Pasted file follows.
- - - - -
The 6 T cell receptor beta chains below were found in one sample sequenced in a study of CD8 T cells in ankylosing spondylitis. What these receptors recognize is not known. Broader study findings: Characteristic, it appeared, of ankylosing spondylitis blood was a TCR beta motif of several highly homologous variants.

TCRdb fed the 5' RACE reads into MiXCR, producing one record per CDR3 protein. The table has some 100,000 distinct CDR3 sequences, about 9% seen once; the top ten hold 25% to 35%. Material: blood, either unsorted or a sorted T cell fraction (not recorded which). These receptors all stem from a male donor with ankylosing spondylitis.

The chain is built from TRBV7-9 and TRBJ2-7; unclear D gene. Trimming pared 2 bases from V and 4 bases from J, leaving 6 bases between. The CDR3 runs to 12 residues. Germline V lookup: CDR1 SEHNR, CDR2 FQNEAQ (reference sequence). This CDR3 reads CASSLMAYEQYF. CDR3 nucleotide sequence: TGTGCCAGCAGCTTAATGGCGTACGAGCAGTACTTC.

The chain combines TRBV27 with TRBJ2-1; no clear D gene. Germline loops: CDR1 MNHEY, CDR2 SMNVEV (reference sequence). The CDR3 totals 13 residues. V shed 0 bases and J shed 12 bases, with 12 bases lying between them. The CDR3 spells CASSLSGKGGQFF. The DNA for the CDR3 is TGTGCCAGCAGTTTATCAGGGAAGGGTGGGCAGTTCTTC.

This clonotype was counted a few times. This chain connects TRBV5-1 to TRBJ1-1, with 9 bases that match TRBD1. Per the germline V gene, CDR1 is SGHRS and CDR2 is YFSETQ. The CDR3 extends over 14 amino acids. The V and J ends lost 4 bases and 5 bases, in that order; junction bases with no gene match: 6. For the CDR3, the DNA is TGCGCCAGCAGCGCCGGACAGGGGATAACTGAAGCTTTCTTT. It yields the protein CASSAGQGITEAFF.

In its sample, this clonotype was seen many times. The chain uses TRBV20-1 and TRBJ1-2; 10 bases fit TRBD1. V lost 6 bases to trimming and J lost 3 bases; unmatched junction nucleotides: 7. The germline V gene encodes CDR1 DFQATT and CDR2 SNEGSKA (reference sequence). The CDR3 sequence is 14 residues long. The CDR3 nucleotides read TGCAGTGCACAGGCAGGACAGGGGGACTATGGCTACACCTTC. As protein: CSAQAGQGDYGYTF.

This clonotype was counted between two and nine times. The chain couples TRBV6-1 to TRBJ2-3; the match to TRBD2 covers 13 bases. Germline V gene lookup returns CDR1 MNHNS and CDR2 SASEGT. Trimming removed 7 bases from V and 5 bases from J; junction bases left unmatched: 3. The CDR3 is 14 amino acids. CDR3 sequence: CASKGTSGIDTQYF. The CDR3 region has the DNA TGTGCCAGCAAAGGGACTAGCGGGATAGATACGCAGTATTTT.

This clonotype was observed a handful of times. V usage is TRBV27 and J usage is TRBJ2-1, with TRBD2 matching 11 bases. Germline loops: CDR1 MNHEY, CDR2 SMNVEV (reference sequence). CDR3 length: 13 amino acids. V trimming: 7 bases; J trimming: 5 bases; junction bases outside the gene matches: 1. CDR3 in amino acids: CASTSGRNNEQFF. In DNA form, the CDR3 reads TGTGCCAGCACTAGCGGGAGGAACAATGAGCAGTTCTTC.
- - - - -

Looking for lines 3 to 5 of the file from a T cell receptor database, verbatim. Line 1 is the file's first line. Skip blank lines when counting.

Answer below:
The chain is built from TRBV7-9 and TRBJ2-7; unclear D gene. Trimming pared 2 bases from V and 4 bases from J, leaving 6 bases between. The CDR3 runs to 12 residues. Germline V lookup: CDR1 SEHNR, CDR2 FQNEAQ (reference sequence). This CDR3 reads CASSLMAYEQYF. CDR3 nucleotide sequence: TGTGCCAGCAGCTTAATGGCGTACGAGCAGTACTTC.

The chain combines TRBV27 with TRBJ2-1; no clear D gene. Germline loops: CDR1 MNHEY, CDR2 SMNVEV (reference sequence). The CDR3 totals 13 residues. V shed 0 bases and J shed 12 bases, with 12 bases lying between them. The CDR3 spells CASSLSGKGGQFF. The DNA for the CDR3 is TGTGCCAGCAGTTTATCAGGGAAGGGTGGGCAGTTCTTC.

This clonotype was counted a few times. This chain connects TRBV5-1 to TRBJ1-1, with 9 bases that match TRBD1. Per the germline V gene, CDR1 is SGHRS and CDR2 is YFSETQ. The CDR3 extends over 14 amino acids. The V and J ends lost 4 bases and 5 bases, in that order; junction bases with no gene match: 6. For the CDR3, the DNA is TGCGCCAGCAGCGCCGGACAGGGGATAACTGAAGCTTTCTTT. It yields the protein CASSAGQGITEAFF.